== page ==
On January 3, 2017, the FAA issued a Notice of Proposed Rulemaking (NPRM), prompted by reports of “fatigue cracking in the FS 332.00 bulkhead common to the horizontal stabilizer front spar attachment” of certain Piper Navajo aircraft models. The cracks in the bulkhead could “compromise the structural component’s capability to carry flight loads, increasing the potential to overload and fail adjacent structure.” The FAA has now issued an airworthiness directive (AD 2017-10-20) in order to facilitate the detection and repair of those bulkhead cracks, to prevent them from leading to a potential structural failure of the aircraft, and loss of control. In addition, in the case no cracks are found, the AD provides an optional modification that will greatly reduce the likelihood of the cracks developing.
The AD applies to the following Piper Navajo aircraft models, certificated in any category:
In addition, the FAA notes that though the PA-31 may also be identified as a PA-31-310, that PA-31-310 is not a model recognized on the type certificate data sheet.
As of the effective date of the AD (June 29, 2017), airplanes with 3,000 hours or less time-in-service (TIS) need to:
For airplanes with over 3,000 TIS:
For the inspection process, the FAA says to follow the instructions in Part 1 of Piper Aircraft’s Service Bulletin (SB) No. 1289A, which they issued on October 26, 2016.
If cracks are found, they will need to be repaired in accordance with the information found in AD 2017-10-20, and Piper SB 1289A. If no cracks are found, Piper Kit 88578-001 Revision B can be installed on an uncracked bulkhead following the Modification instructions provided in Piper SB 1289A. Once an acceptable repair or preventative action has been taken, it is considered a “terminating action” for the repetitive inspection requirement of the AD.
The FAA estimates that the AD will affect 955 airplanes on the US registry, and estimates the following costs for complying with the AD:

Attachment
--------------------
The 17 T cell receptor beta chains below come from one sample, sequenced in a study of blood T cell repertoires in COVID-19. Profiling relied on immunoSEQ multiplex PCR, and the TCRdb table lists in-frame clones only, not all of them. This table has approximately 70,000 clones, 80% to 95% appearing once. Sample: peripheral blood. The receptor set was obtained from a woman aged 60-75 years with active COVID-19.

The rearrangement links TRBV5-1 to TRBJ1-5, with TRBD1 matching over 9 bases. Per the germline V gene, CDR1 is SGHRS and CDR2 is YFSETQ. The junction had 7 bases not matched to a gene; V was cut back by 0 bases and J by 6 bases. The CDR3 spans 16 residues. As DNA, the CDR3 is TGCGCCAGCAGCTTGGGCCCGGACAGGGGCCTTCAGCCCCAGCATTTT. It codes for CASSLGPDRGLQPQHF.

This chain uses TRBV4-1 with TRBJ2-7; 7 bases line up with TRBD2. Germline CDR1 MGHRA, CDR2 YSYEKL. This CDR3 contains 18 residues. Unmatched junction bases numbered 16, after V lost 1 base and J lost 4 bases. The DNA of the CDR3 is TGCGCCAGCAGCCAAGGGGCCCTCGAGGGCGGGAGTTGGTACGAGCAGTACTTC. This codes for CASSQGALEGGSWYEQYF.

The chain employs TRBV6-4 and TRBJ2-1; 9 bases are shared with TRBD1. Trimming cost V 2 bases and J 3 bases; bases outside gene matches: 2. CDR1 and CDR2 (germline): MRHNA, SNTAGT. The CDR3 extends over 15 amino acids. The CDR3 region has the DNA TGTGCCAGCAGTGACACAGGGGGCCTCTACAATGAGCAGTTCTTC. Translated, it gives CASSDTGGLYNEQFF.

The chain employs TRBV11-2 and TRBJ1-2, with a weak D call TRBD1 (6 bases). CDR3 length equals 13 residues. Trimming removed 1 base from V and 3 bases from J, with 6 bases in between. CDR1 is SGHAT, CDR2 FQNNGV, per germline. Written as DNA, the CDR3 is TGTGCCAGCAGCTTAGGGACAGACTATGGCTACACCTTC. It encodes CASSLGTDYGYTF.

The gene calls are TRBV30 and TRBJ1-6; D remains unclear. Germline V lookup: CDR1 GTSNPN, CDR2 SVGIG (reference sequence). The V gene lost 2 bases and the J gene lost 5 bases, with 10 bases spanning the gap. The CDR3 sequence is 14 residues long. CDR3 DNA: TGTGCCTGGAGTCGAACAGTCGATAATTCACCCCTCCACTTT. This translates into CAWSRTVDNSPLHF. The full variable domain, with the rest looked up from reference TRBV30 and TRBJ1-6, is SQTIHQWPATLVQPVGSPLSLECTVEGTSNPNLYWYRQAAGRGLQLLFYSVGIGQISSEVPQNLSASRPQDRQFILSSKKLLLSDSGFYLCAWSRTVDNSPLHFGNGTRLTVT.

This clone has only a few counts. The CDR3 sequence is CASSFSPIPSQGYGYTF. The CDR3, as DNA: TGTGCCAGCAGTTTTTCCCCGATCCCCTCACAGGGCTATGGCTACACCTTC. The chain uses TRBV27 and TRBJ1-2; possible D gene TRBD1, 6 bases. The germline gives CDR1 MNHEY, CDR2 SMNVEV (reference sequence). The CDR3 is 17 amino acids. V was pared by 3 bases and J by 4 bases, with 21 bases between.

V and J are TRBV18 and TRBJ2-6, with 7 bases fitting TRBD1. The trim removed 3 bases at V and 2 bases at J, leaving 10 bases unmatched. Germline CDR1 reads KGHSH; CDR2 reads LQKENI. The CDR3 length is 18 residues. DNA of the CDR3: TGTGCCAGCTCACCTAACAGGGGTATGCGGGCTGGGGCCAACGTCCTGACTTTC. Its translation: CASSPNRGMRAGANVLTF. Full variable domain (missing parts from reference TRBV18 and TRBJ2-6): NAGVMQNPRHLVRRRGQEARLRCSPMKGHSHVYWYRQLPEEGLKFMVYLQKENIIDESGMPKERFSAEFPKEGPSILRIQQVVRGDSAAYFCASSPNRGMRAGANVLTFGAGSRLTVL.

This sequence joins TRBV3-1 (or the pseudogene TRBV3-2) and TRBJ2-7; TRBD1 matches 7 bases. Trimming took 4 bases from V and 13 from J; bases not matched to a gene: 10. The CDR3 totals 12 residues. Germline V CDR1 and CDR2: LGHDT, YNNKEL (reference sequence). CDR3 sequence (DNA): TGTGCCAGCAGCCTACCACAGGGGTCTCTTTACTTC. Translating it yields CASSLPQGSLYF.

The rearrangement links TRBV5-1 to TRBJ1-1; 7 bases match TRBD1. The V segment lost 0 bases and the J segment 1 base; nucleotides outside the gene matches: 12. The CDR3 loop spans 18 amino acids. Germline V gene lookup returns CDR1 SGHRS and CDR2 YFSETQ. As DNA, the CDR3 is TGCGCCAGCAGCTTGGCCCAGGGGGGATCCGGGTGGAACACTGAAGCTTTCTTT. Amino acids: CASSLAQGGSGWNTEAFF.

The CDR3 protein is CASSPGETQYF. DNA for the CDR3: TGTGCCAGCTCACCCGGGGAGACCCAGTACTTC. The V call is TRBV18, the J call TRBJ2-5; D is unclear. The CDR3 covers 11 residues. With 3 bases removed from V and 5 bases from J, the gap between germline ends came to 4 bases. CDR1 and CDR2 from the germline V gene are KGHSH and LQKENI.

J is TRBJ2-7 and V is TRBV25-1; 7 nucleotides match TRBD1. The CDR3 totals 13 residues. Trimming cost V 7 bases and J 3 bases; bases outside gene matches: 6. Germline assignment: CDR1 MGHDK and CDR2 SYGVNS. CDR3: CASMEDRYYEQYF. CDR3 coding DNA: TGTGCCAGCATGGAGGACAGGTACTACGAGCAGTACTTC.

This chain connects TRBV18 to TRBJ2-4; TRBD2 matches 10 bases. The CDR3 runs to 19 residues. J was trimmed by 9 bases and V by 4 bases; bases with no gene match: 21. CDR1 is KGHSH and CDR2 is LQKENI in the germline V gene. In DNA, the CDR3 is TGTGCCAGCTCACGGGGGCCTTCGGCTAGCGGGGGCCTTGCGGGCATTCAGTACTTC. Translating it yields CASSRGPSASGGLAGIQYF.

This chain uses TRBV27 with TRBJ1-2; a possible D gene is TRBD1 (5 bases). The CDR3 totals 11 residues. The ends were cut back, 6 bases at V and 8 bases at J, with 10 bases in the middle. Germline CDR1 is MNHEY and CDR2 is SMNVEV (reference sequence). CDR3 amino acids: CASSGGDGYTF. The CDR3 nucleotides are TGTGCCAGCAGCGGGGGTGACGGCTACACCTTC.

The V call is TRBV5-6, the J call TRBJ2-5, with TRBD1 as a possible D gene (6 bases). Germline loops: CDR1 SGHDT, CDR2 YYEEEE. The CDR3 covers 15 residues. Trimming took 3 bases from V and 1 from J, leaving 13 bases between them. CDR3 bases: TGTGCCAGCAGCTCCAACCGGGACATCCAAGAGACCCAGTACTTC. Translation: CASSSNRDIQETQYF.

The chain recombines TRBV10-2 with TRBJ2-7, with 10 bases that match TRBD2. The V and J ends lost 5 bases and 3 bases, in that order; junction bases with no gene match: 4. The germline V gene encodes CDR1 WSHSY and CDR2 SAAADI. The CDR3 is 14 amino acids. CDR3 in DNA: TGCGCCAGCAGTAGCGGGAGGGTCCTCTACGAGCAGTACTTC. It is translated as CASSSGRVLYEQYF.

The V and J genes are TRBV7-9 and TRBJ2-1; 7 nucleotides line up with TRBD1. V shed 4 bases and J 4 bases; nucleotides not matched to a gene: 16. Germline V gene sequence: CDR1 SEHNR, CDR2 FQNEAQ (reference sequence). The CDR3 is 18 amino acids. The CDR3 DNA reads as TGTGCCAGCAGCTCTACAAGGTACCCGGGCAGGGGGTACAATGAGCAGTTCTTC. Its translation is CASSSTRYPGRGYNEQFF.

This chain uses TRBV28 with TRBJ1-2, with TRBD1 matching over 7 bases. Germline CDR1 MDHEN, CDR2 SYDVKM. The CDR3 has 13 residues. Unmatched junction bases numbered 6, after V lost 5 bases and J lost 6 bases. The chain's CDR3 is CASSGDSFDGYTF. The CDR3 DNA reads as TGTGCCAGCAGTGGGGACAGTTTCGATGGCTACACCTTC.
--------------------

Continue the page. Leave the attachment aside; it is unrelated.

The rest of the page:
|Action||Labor cost||Parts cost||Cost per product||Cost on U.S. operators|
|Inspect for cracks in the bulkhead||12 work-hours × $85 per hour = $1,020||Not Applicable||$1020.00||$974,100|
If cracks are found during the inspections, the FAA estimates the cost of the necessary repairs to be:
|Action||Labor cost||Parts cost||Cost per product|
|Repair/Modification||45 work-hours × $85 per hour = $3,825||$296||$4,121|
The FAA notes that they have no way of determining how many of the airplanes the AD affects will need the repairs or replacements.
After issuing the NPRM, the FAA received a number of comments, which they addressed in the AD, one of which resulted in a change to the AD. Joe Miller, the Chief Inspector for Warbelow’s Air Ventures in Fairbanks, AK, said that after complying with the proposed requirements on 3 airplanes, they found that it took two mechanics about 6 hours each to accomplish the inspection phase, and further, that it took 2 mechanics about 4 days (or 64 total hours), to accomplish the complete process from inspection to returning the aircraft to service. Though the FAA’s original time estimate was provided by an experienced operator, the agency agreed to update their time estimates based on this new input:
For anyone interested in additional information regarding AD 2017-10-20, you can contact FAA Aerospace Engineer Gregory “Keith” Noles:
And for anyone seeking more information on the Piper service bulletin, you can contact Piper Aircraft customer service at:
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